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Connecticut governor unveils plan to nix medical debt for eligible residents

Connecticut Gov. Ned Lamont (D) unveiled a plan Friday to cancel medical debt for residents of the Constitution State in what would be a first-of-its-kind initiative.

The plan was first unveiled on ABC’s “Good Morning America.” According to ABC, the plan includes using $6.5 million in funds from the American Rescue Plan Act to cancel $1 billion of medical debt in collaboration with a nonprofit that buys and eliminates debt.

Those who are eligible for the cancellation include families that have debt equivalent to 5 percent or higher of their annual income.

“This is not something they did because they were spending too much money. This is something because they got hit with a medical emergency,” Lamont said of those struggling with medical debt. “They should not have to suffer twice — first with the illness, then with the debt.”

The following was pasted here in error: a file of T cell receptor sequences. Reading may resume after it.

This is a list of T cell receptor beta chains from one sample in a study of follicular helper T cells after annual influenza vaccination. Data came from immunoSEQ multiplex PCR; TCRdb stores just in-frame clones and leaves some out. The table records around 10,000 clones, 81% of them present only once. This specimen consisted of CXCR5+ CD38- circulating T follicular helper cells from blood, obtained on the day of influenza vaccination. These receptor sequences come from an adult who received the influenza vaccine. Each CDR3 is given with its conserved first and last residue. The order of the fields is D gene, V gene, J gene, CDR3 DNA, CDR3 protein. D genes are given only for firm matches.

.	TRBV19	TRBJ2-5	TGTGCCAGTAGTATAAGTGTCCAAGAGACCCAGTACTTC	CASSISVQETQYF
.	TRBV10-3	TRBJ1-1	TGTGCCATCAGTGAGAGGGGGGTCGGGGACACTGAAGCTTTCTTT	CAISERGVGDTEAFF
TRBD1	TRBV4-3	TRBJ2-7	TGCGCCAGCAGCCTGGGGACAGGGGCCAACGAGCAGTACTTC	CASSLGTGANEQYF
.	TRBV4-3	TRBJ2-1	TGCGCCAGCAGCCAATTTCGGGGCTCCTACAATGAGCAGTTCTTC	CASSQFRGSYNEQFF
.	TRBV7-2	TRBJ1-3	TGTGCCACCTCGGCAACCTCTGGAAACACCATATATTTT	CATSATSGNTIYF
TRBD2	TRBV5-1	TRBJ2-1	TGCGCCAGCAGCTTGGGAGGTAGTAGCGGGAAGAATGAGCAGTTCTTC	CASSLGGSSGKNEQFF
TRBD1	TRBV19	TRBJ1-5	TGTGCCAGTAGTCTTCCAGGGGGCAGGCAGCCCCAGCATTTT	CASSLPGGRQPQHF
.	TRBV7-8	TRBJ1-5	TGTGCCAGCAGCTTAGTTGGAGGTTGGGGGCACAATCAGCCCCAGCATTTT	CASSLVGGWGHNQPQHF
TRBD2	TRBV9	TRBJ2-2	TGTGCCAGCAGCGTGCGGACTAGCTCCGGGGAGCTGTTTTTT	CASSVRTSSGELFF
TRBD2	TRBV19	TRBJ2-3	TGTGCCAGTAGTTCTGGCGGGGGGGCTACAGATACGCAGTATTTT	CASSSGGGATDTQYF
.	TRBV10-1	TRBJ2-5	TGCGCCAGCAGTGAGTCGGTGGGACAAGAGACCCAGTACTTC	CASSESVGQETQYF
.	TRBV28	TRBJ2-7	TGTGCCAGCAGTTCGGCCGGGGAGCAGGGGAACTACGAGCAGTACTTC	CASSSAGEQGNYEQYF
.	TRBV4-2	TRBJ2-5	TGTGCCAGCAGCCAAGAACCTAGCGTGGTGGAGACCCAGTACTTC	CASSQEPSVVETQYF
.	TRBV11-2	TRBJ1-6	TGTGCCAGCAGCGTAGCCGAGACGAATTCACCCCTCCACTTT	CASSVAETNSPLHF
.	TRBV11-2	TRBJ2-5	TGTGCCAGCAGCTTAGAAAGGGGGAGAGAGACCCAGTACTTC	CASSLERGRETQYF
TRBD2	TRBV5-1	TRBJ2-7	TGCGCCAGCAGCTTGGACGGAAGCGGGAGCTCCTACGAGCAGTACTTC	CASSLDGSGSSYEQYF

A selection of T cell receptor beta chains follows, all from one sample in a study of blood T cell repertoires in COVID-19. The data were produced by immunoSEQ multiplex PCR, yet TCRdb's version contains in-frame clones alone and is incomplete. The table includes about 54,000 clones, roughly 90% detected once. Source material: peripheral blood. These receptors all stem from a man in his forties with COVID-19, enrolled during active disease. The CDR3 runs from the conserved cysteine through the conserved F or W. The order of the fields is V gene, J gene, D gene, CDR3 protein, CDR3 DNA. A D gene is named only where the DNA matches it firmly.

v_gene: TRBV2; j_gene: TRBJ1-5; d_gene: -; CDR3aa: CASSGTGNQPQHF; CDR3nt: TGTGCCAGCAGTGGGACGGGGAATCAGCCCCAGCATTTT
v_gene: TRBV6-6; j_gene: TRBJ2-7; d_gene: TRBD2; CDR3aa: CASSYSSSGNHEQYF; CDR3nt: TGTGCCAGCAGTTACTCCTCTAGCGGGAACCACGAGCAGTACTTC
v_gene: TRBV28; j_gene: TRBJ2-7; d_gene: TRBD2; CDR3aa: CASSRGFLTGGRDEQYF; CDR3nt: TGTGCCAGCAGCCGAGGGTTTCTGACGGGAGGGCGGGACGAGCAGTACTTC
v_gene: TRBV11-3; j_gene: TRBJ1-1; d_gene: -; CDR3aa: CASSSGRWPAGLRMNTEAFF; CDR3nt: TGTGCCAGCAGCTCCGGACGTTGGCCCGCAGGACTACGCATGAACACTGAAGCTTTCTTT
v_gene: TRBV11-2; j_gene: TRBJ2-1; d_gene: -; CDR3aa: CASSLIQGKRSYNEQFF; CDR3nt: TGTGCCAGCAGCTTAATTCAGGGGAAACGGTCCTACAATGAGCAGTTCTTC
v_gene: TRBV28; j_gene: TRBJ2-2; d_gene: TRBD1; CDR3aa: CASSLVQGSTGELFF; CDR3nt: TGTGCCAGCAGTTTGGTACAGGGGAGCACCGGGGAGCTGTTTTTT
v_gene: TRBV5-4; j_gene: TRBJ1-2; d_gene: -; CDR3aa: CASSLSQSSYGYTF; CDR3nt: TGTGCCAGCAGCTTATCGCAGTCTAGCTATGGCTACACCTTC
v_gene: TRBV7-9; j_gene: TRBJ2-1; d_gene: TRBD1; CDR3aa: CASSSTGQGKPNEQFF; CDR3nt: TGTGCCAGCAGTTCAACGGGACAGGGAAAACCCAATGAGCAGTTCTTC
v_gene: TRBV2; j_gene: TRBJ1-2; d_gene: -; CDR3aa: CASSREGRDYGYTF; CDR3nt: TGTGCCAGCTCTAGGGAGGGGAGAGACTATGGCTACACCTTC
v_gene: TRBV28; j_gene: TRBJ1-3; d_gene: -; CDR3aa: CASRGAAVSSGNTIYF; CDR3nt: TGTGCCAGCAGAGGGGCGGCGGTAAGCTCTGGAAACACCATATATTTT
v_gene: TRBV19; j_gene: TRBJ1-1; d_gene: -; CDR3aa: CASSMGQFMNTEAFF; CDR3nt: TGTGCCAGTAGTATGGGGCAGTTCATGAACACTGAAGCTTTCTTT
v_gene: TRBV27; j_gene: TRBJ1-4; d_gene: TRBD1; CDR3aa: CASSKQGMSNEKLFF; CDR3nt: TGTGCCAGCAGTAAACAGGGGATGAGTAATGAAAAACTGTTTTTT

About 250,000 Connecticut residents are expected to have their medical debt erased, according to state officials.

“I think it’s really important that people have a sense that they can start building wealth of their own,” Lamont said. “We’re making that easier for people to do — and the best way to start is eliminate the debt you’ve got.”

The Biden-Harris administration announced in September that it had started to look into getting rid of medical debt from consumer credit reports to try to ease the effect surprise medical costs can have on people.

The Consumer Financial Protection Bureau (CFPB) said in a press release at the time that the proposal would assist in stopping “debt collectors from coercing people into paying bills they may not even owe, and ensure that creditors are not relying on data that is often plagued with inaccuracies and mistakes.”

The CFPB found in a 2022 report that medical debt is the most common collection type.

“Research shows that medical bills have little predictive value in credit decisions, yet tens of millions of American households are dealing with medical debt on their credit reports,” CFPB Director Rohit Chopra said.

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